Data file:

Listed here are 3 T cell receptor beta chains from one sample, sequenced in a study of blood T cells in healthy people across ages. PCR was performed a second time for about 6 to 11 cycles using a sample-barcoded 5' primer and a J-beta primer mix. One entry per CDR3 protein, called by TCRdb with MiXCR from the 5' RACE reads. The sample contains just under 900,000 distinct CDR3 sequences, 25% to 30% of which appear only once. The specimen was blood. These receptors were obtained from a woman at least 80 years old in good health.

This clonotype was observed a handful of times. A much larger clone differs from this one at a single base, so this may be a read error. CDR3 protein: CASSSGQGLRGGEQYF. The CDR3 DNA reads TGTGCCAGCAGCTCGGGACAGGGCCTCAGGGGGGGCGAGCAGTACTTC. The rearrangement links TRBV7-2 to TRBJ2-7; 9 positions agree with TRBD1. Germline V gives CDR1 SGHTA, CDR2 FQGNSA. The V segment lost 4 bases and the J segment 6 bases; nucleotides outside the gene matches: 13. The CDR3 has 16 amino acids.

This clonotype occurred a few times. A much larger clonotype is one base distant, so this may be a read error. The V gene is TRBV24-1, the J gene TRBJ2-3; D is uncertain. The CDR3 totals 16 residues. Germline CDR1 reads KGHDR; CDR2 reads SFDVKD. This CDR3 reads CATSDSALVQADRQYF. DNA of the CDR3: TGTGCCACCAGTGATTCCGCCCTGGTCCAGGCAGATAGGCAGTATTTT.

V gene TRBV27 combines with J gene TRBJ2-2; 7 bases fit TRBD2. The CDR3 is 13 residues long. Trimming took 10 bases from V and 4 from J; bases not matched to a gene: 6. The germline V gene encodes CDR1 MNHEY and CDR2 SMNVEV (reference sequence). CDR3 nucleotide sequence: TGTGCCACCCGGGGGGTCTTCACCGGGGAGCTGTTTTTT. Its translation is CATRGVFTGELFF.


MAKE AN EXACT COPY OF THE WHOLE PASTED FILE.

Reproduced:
Listed here are 3 T cell receptor beta chains from one sample, sequenced in a study of blood T cells in healthy people across ages. PCR was performed a second time for about 6 to 11 cycles using a sample-barcoded 5' primer and a J-beta primer mix. One entry per CDR3 protein, called by TCRdb with MiXCR from the 5' RACE reads. The sample contains just under 900,000 distinct CDR3 sequences, 25% to 30% of which appear only once. The specimen was blood. These receptors were obtained from a woman at least 80 years old in good health.

This clonotype was observed a handful of times. A much larger clone differs from this one at a single base, so this may be a read error. CDR3 protein: CASSSGQGLRGGEQYF. The CDR3 DNA reads TGTGCCAGCAGCTCGGGACAGGGCCTCAGGGGGGGCGAGCAGTACTTC. The rearrangement links TRBV7-2 to TRBJ2-7; 9 positions agree with TRBD1. Germline V gives CDR1 SGHTA, CDR2 FQGNSA. The V segment lost 4 bases and the J segment 6 bases; nucleotides outside the gene matches: 13. The CDR3 has 16 amino acids.

This clonotype occurred a few times. A much larger clonotype is one base distant, so this may be a read error. The V gene is TRBV24-1, the J gene TRBJ2-3; D is uncertain. The CDR3 totals 16 residues. Germline CDR1 reads KGHDR; CDR2 reads SFDVKD. This CDR3 reads CATSDSALVQADRQYF. DNA of the CDR3: TGTGCCACCAGTGATTCCGCCCTGGTCCAGGCAGATAGGCAGTATTTT.

V gene TRBV27 combines with J gene TRBJ2-2; 7 bases fit TRBD2. The CDR3 is 13 residues long. Trimming took 10 bases from V and 4 from J; bases not matched to a gene: 6. The germline V gene encodes CDR1 MNHEY and CDR2 SMNVEV (reference sequence). CDR3 nucleotide sequence: TGTGCCACCCGGGGGGTCTTCACCGGGGAGCTGTTTTTT. Its translation is CATRGVFTGELFF.